# How to Make a Flexagon Christmas Card

Here’s how Alex created tetra-tetraflexagon Christmas cards to send to her friends:

1. Buy a pack of heavy paper at the office supply store. Regular construction paper tears too easily.

2. Measure and divide the paper into fourths one direction and thirds the other way. Fold each line backward and forward a few times.

3. Number the front and back of the paper in pencil, lightly, as shown. Then carefully cut a center flap along the dotted lines.

4. Fold the paper along the dark lines as shown, so the center flap sticks out from underneath and the right-hand column shows all 2’s.

5. Fold the flap the rest of the way around to the front and fold the right-hand column under again. (Shown as dark lines on the diagram.) This makes the front of the flexagon show 1’s in every square.

6. Carefully, tape the flap to its neighbor on the folded column. Don’t let the tape stick to any but these two squares.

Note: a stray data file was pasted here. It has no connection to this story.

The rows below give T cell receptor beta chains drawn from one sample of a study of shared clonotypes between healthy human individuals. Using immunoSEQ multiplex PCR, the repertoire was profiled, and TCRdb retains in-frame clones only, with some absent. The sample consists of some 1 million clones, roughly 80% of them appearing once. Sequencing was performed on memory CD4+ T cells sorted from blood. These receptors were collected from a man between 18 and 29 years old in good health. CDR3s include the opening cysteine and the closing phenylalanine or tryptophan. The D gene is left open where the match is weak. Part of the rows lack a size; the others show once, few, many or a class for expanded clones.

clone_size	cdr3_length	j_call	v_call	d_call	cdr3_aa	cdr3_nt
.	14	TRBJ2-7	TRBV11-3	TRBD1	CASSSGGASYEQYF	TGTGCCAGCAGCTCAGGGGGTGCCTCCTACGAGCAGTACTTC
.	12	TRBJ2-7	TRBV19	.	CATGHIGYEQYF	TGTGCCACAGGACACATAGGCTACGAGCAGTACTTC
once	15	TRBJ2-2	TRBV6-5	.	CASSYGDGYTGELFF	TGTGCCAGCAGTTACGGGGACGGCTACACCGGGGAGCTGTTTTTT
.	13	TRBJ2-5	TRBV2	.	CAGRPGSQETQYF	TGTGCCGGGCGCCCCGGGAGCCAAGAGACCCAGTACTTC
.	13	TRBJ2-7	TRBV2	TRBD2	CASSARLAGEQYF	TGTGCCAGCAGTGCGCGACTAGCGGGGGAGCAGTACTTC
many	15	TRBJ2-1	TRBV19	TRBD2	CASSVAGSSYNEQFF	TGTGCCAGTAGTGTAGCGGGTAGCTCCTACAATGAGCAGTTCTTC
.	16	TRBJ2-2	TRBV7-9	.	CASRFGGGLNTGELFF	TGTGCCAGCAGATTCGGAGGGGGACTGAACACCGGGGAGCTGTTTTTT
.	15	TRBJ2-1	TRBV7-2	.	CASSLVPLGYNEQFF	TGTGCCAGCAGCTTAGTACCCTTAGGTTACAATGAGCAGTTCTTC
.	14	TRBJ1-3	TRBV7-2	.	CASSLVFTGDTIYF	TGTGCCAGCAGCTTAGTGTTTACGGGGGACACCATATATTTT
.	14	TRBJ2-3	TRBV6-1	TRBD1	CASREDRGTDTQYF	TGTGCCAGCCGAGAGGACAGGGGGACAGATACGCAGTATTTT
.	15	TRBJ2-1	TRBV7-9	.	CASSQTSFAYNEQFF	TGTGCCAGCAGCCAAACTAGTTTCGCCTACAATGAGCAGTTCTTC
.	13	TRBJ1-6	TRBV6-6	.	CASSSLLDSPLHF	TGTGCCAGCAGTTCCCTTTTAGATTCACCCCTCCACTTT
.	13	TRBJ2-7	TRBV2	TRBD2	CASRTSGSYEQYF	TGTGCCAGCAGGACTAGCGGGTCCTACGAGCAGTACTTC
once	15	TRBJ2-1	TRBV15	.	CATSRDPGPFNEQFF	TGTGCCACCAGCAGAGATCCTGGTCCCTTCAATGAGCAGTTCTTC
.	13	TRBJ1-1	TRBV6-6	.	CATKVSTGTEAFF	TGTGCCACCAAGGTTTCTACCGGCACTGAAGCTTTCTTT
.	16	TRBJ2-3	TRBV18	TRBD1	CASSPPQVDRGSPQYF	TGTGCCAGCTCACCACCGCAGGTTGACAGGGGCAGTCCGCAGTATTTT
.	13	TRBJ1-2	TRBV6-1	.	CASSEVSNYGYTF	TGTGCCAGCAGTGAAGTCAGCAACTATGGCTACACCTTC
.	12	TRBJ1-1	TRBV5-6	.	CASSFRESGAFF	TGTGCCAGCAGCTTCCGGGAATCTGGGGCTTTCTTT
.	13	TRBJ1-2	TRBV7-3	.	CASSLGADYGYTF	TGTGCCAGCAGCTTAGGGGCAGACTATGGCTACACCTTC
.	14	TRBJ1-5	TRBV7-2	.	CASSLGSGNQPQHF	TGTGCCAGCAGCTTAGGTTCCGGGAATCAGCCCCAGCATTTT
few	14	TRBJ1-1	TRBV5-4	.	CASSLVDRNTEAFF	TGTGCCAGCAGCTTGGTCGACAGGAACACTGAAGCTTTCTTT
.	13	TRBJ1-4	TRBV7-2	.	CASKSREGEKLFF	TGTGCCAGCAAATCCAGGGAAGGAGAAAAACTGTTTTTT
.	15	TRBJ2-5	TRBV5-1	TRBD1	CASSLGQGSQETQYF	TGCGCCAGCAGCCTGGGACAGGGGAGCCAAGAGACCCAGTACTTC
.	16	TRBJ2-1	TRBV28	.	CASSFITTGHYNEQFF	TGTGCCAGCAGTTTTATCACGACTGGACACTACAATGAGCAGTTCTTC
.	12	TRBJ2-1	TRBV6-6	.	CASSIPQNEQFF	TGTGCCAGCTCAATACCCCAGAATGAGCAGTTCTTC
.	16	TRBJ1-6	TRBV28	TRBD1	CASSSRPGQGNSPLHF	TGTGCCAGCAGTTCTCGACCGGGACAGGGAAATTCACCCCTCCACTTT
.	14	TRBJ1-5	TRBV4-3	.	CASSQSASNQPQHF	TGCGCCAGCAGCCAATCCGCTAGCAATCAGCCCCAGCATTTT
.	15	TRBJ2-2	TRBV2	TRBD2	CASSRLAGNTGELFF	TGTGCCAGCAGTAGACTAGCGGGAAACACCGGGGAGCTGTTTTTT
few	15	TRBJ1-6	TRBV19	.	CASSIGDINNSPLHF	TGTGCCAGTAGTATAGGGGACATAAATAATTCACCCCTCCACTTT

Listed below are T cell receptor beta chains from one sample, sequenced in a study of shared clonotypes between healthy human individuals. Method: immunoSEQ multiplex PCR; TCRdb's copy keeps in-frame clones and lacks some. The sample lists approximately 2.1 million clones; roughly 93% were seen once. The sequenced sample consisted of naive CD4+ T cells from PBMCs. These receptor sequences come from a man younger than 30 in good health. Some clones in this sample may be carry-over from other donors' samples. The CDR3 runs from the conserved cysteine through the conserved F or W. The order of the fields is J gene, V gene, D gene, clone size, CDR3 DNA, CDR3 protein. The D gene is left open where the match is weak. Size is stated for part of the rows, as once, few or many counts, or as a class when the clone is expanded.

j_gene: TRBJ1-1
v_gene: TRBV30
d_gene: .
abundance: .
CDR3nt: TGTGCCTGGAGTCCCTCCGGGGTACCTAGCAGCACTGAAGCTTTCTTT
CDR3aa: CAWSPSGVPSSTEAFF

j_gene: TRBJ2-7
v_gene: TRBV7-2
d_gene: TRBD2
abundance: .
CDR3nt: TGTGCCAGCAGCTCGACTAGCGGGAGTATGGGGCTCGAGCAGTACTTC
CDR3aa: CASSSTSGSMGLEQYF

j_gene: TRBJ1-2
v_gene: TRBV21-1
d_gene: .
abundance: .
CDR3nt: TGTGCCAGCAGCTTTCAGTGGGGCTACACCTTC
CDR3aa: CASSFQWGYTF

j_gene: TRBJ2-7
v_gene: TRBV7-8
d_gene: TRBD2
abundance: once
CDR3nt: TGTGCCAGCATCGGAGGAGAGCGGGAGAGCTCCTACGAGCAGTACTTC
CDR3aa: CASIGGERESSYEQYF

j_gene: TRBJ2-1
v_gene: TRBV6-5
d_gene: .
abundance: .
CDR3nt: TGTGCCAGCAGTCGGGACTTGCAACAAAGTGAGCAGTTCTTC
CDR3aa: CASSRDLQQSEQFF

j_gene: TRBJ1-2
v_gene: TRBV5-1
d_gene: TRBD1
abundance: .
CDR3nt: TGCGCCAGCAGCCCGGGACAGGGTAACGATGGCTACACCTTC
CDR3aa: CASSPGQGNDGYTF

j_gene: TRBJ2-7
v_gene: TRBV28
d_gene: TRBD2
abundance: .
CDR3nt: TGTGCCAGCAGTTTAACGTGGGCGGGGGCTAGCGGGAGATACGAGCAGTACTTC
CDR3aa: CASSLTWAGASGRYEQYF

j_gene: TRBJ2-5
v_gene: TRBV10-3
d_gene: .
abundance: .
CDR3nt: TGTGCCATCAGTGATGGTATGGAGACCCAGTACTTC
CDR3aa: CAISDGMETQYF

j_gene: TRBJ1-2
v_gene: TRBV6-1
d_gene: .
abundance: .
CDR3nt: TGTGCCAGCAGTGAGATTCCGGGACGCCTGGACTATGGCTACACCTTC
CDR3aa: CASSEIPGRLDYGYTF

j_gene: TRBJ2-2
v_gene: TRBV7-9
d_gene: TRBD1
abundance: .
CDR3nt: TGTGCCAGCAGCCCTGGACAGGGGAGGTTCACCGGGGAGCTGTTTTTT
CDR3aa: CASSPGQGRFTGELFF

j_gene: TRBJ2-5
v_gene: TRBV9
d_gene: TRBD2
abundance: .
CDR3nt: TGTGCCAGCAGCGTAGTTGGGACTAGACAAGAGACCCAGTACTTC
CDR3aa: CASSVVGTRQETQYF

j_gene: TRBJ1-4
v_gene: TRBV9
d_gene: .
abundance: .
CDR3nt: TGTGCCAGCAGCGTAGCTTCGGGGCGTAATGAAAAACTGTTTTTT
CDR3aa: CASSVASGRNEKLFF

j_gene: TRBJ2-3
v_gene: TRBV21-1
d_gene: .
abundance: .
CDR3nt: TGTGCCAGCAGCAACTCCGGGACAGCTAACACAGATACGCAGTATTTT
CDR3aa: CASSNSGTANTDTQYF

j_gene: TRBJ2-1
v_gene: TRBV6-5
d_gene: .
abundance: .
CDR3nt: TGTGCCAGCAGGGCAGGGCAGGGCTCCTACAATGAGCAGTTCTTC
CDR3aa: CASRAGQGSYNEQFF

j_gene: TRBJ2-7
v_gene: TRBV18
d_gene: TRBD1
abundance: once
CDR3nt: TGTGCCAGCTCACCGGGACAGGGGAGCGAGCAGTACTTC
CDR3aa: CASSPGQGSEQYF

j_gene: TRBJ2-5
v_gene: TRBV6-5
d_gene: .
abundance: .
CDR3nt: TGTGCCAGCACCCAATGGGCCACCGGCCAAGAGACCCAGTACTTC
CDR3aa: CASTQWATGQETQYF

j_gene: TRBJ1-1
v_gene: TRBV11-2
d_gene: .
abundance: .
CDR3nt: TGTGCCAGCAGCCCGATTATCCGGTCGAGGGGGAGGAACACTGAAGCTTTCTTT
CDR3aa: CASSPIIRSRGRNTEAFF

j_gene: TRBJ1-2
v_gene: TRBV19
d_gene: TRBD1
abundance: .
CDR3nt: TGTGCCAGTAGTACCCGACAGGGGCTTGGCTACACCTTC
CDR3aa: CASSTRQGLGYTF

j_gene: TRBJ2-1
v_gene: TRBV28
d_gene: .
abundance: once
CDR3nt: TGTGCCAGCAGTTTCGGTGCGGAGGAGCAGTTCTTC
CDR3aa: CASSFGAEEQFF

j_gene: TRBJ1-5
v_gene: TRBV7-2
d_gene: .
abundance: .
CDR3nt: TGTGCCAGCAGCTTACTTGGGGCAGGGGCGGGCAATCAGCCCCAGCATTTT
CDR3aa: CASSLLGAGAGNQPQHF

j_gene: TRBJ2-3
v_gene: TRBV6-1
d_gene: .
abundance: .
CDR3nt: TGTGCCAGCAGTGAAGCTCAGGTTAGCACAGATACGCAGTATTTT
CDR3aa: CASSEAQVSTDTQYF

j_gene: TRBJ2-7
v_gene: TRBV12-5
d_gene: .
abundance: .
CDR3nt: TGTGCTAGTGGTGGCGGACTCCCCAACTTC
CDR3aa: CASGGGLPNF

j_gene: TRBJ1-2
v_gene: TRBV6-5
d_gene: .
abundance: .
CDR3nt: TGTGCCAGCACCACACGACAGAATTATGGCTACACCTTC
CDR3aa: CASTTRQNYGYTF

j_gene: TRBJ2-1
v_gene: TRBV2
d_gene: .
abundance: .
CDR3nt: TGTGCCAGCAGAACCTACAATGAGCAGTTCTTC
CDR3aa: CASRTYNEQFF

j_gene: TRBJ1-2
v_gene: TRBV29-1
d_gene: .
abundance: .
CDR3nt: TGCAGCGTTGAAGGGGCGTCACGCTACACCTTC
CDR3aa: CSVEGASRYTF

7. Gently erase your pencil marks.

### Find All the Faces

A tetra-tetraflexagon has four faces: front, back, and two hidden. It is shaped like a tetragon — better known as a rectangle.

Here’s how to flex your tetra-tetraflexagon card:

• Face 1 is easy to find. It’s on top when you make the card.
• Turn the card over to find Face 2.
• Face 3 is hidden behind Face 2. Fold your flexagon card in half (vertically) so that Face 1 disappears. Unfold Face 2 at the middle, like opening a book. Face 3 should appear like magic.
• Face 4 is hidden behind Face 3. Fold the card (vertically) to hide Face 2, then open the middle of Face 3. Face 2 vanishes, and Face 4 is finally revealed.

When Faces 2 and 3 are folded to the back, you will notice that any pictures you drew on them will look scrambled. What happened?

Alex wrote a holiday greeting on Face 1. Then she drew Christmas pictures on the other three faces of her card.

### To Be Continued…

Read all the posts from the December 2000/January 2001 issue of my Mathematical Adventures of Alexandria Jones newsletter.

“Happy Holidays” photo by Mike Brand via Flickr (CC BY 2.0). Video by Shaireen Selamat of DynamicEducator.com.